Apr 072015
 

I asked Madeline to write an essay about a book she didn’t like, and I gave her the liberty to choose any book; it didn’t have to be a book we’d read for school. She surveyed the bookshelves for a while reminiscing about different books she’d read. She’d pull a book out, turn it over, and flip though the pages to decide whether or not she disliked it enough to write her essay about it. Finally, she chose The Giving Tree by Shel Silverstein.

“Really?”

She looked up from the bookshelf, “Why? Is it too short? Do you want me to pick another one?”

“No! I’m happy you picked that one.”

I can remember reading it to the children one evening after one of them had received it as a birthday gift. I was excited to have the book because I liked the simple whimsical illustration on the cover and it seemed everyone in my mom circle thought it was such a sweet book. I read the book to the kids, closed it, and put it back on the shelf. I didn’t like it. The book has stayed on the shelf for more than twenty years. I never read it to the kids again. The kids have read most of the books on our shelves, so I guess at some point, probably enticed by the whimsical illustrations, Madeline picked it up and read it.

The kid in that book is a parent’s nightmare. Why would we read that book to our kids? Do we want them to grow up thinking it’s okay, even expected, for them to take, take, take and never give anything back?

Or maybe it’s a good thing that they read the book. Maybe it’s a litmus test of sorts. How will they react to the book?

We never learn the boy’s name, but through the illustrations we learn that his initials are M.E. — Subtle. We all have M.E.s somewhere in our lives: in the branches of our family tree, at work, and in our various communities. These people are exhausting. If we let them, they’ll leave us stumps. I wish I had some nugget to share about how to deal with M.E.s, but I don’t. Over the last couple years I’ve tried to take a few steps away from some of the M.E.s in my life which has been both good and sad.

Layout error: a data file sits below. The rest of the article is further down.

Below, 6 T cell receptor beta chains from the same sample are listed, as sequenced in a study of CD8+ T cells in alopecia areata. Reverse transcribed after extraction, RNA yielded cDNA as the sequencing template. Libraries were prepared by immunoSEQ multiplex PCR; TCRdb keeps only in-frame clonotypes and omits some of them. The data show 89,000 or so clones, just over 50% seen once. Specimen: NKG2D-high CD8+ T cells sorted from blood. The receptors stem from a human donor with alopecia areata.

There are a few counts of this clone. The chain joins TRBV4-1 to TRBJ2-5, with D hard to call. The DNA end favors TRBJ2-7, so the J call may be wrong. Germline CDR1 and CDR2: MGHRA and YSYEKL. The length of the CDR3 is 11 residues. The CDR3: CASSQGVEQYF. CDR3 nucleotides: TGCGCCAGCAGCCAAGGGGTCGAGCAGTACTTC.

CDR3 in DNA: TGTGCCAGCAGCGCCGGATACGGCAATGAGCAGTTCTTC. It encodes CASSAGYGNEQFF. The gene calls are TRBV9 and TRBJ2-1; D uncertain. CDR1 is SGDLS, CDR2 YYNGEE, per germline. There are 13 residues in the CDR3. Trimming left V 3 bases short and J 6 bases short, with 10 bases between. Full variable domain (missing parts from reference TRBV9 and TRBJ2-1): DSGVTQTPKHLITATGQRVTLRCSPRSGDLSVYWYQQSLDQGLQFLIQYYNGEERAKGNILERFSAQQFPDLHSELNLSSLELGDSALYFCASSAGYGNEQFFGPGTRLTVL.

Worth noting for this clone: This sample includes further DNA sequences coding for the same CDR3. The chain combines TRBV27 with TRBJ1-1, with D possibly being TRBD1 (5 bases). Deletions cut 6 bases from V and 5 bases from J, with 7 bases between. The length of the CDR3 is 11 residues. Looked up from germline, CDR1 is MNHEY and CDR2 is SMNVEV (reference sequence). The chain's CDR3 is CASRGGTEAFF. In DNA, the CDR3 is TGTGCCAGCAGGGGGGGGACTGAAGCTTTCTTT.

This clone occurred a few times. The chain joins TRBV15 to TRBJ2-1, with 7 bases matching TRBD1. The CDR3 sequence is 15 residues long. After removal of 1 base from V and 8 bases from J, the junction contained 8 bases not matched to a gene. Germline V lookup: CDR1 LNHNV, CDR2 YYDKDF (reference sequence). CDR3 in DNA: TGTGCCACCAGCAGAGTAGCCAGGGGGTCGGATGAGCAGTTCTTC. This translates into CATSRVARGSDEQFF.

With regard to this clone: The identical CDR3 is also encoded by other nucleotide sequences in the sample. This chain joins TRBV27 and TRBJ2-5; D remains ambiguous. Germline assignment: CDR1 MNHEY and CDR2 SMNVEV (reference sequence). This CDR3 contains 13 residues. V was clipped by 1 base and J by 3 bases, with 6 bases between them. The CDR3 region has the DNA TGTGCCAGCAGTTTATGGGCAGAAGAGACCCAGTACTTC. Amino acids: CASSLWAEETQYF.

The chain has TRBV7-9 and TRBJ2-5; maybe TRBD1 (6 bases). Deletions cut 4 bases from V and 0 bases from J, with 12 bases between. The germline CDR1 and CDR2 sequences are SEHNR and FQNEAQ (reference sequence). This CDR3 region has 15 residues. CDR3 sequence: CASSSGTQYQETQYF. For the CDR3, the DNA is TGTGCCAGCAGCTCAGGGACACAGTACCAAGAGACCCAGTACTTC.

If we let them, they’ll leave us stumps.

Madeline turned in her essay. It had some grammar and usage errors, and she might have misspelled “fertilized,” but she recognized that the kid in the story is pathologically self-absorbed and the relationship is unhealthy. Her litmus test revealed that she is wise and insightful beyond her years. I gave her an A+.

I think the kids are doing fine. Not because I figured out how to parent in that perfect way, but because these people I get to call my own are kind and loving people. I’ve never told them to thank me for dinner, but they do. I have told them a thousand times not to put their elbows on the table, and they still do. So it isn’t anything I’ve done. I’m grateful, though. I know what a gift it is to have the husband and kids I have. I hope they feel unconditionally loved. I hope they know that if I were to write a book about a kid and a tree the last illustration in the book would be of a well-watered and fertilized old tree surrounded by many kids, their families, friends, and other trees in a beautiful forest. Unconditionally loved. 

  One Response to “I hated that book, too.”

  1. My favorite writer is back! I never liked that book either, but once again, everyone else seemed to love it. I just thought it was sad! That’s for sharing! Now it makes sense.

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